Malaka Gharib

Malaka Gharib is deputy editor and digital strategist of Goats and Soda, NPR's global health and development blog. She reports on topics such as the humanitarian aid sector, gender equality, and innovation in the developing world.

Before coming to NPR in 2015, Gharib was the digital content manager at Malala Fund, Nobel Peace Prize winner Malala Yousafzai's global education charity, and social media and blog editor for ONE, a global anti-poverty advocacy group founded by Bono. Gharib graduated from Syracuse University with a dual degree in journalism and marketing.

"Ya amar, ya amar."

When I was a teenager, I used to love hearing those words — which mean something like "hey, gorgeous" in Arabic — hissed and whispered at me by men on the street in Cairo, where I spent my summers. I never got that kind of attention in suburban Southern California, where I grew up. But at the Genena Mall in Medinat Nasr on the outskirts of the city, dressed in low-slung jeans and a short-sleeve shirt, I felt like the most beautiful girl in the world.

Finding people's homes in Nigeria is a nightmare.

ZIP codes don't exist. House numbers are random. In poorer areas of the city, there's no such thing as urban planning. Houses are built wherever people can find a plot of land, for example. And many parts of the city aren't mapped out on GPS. Then, of course, there's the traffic.

Just how, exactly, could we wipe out a species of mosquito?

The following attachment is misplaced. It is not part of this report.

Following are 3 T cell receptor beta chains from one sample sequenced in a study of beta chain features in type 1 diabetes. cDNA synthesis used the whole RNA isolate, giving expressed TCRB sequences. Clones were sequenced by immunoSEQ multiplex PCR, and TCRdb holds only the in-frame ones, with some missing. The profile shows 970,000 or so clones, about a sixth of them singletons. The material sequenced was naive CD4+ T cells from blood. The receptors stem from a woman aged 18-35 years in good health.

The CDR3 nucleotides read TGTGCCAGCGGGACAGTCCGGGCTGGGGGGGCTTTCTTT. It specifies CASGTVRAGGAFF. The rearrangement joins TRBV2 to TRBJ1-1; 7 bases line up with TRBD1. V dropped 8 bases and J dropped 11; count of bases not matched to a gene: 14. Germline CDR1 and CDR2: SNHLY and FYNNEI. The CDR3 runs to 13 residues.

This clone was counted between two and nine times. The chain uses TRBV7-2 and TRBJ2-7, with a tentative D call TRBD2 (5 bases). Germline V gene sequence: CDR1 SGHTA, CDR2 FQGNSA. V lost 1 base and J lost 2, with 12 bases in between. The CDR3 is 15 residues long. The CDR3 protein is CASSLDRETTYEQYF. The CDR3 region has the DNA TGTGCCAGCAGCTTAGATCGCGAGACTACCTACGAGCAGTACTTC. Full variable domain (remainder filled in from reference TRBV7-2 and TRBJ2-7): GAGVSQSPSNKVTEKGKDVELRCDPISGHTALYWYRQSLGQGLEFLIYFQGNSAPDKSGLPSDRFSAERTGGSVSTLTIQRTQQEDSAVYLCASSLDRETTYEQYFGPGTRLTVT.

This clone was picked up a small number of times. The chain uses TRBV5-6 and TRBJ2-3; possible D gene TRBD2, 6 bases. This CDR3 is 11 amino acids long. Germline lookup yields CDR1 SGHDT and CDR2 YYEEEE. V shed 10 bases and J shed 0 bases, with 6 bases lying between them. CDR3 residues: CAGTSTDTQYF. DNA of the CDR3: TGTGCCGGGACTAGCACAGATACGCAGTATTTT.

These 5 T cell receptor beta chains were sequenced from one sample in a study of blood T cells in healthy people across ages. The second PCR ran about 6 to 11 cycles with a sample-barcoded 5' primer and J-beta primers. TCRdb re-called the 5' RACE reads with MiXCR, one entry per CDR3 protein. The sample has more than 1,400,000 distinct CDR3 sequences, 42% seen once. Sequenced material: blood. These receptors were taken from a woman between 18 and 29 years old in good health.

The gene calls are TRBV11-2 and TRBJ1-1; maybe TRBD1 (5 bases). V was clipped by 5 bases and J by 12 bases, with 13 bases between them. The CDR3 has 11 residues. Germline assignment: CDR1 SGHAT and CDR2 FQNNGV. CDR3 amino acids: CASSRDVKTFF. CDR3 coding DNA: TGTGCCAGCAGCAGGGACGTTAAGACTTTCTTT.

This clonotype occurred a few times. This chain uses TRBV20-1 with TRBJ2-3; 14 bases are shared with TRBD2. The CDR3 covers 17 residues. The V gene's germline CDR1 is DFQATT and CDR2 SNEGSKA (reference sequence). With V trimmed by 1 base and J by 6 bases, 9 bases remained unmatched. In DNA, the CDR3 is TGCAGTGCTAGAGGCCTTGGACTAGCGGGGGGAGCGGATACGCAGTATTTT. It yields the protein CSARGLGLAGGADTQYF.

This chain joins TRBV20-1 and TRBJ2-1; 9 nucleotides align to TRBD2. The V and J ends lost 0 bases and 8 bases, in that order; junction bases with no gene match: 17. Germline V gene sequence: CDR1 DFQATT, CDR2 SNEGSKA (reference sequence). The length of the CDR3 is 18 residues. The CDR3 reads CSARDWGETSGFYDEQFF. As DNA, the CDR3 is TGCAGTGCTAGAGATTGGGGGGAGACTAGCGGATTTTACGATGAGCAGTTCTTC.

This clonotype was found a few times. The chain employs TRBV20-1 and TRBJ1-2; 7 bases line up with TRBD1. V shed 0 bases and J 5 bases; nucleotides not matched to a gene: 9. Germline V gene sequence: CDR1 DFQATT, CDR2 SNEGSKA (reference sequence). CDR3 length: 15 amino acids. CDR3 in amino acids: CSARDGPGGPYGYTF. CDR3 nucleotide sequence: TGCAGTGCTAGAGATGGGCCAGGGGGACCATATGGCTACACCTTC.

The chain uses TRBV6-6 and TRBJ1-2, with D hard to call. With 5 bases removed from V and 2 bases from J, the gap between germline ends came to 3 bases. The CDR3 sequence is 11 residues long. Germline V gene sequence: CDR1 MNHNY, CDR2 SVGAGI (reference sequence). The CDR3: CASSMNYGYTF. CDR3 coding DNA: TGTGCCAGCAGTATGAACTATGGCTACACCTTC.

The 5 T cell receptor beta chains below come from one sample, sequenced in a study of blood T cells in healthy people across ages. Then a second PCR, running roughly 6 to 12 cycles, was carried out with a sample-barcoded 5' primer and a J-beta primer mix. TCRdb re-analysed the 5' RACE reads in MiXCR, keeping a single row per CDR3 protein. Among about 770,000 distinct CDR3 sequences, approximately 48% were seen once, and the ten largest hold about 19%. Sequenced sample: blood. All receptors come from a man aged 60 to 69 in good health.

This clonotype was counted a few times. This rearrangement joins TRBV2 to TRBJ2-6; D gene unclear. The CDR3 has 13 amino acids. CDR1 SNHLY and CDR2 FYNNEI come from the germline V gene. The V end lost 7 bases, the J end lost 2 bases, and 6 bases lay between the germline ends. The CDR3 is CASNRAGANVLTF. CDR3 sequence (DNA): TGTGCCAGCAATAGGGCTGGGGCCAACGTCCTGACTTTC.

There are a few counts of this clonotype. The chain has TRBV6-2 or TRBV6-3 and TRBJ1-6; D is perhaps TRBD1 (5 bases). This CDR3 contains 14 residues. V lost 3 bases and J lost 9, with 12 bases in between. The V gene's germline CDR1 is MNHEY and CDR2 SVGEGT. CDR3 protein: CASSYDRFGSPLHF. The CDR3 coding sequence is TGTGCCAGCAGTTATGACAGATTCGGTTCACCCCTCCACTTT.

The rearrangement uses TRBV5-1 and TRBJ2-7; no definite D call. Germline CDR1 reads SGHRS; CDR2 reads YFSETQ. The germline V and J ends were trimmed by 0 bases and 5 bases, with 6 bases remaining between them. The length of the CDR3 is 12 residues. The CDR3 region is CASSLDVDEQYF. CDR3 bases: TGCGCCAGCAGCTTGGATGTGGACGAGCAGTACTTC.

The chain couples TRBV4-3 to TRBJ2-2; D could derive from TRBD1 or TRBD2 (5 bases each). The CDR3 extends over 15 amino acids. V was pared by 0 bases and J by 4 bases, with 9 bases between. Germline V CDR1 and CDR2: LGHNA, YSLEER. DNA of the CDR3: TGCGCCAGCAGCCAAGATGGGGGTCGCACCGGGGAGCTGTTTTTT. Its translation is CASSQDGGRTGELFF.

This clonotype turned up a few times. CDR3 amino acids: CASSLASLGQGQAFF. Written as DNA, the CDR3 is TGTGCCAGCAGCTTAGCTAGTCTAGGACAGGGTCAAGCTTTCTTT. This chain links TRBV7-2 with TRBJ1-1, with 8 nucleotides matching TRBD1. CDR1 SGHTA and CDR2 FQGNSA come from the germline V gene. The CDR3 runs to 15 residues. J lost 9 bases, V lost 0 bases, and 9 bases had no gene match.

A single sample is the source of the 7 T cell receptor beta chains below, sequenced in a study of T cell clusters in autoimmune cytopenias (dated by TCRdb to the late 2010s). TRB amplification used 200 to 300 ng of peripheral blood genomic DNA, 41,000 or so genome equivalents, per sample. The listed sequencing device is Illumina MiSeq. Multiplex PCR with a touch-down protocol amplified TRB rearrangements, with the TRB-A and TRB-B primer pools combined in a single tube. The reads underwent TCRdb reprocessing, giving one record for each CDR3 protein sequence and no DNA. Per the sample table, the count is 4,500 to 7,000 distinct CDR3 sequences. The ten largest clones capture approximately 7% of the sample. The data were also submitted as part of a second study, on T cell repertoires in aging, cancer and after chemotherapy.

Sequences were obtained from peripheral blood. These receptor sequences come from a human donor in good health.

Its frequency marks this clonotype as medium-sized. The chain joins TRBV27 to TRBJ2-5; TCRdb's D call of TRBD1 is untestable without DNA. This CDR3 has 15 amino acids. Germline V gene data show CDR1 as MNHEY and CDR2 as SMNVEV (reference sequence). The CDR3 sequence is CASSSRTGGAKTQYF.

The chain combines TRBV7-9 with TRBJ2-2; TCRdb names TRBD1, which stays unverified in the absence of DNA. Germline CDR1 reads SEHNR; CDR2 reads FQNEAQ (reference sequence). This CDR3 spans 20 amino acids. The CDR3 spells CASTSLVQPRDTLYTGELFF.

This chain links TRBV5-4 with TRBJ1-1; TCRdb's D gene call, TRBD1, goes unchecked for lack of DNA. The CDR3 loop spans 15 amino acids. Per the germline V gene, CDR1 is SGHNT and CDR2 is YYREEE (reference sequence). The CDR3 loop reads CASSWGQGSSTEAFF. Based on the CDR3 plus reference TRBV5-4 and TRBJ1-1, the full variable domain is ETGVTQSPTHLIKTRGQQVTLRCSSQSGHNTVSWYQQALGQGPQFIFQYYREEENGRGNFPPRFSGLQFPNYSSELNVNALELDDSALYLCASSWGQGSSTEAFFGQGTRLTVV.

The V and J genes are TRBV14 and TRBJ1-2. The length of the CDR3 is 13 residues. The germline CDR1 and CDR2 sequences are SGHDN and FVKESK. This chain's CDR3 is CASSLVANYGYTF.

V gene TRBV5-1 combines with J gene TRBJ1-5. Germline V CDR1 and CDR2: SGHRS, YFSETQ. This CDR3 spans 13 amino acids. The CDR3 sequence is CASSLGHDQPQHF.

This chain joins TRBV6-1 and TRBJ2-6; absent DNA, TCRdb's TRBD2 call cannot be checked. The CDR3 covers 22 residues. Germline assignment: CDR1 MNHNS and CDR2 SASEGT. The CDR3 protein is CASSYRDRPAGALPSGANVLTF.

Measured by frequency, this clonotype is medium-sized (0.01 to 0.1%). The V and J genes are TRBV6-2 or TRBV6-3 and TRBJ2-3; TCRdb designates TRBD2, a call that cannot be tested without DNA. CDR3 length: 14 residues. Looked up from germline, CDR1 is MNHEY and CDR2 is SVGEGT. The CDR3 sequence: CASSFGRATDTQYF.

That's the question some of our readers wanted to know after reading our story that pondered the fate of the mosquito that carries the Zika virus, the Aedes aegypti. Would attempting to eliminate them be a good thing, or would it somehow backfire the ways things often do when humans meddle with nature?

They called her Mr. Smith.

When the newly installed USAID chief Gayle Smith was at a conference in Africa recently, the local leaders didn't recognize the gender of her name. So they gave her a "Mr. Smith" tag — which she now has on top of a bookshelf in her corner office at the Ronald Reagan building in Washington, D.C.

The nameplate on her desk makes things clear. It says: "GIRL BOSS."

Today is Pi Day, a time to celebrate the never-ending number that helps us calculate the ratio of a circle's circumference to its diameter.

On Sunday morning, Americans will "spring forward." With the exception of Hawaii and some parts of Arizona, people will set their clocks ahead to get more light at night.

Not everybody's on board. Sure, Australia and most of Europe join us but most African and Asian nations skip daylight saving time. India and China don't enforce it, for example.

Carolina Chelele is a contestant on a popular reality TV show. It's not about dating, housewives or survival. It's about ... farming. Specifically, farming by females.

Sheryl Sandberg. Hillary Clinton. Malala Yousafzai. Oprah. Even Taylor Swift.

These names pop up when you Google "women changing the world." Depending on your politics and point of view, you may agree that these influencers have broken stereotypes, raised global awareness for critical issues like energy and education, and/or served as role models for girls.

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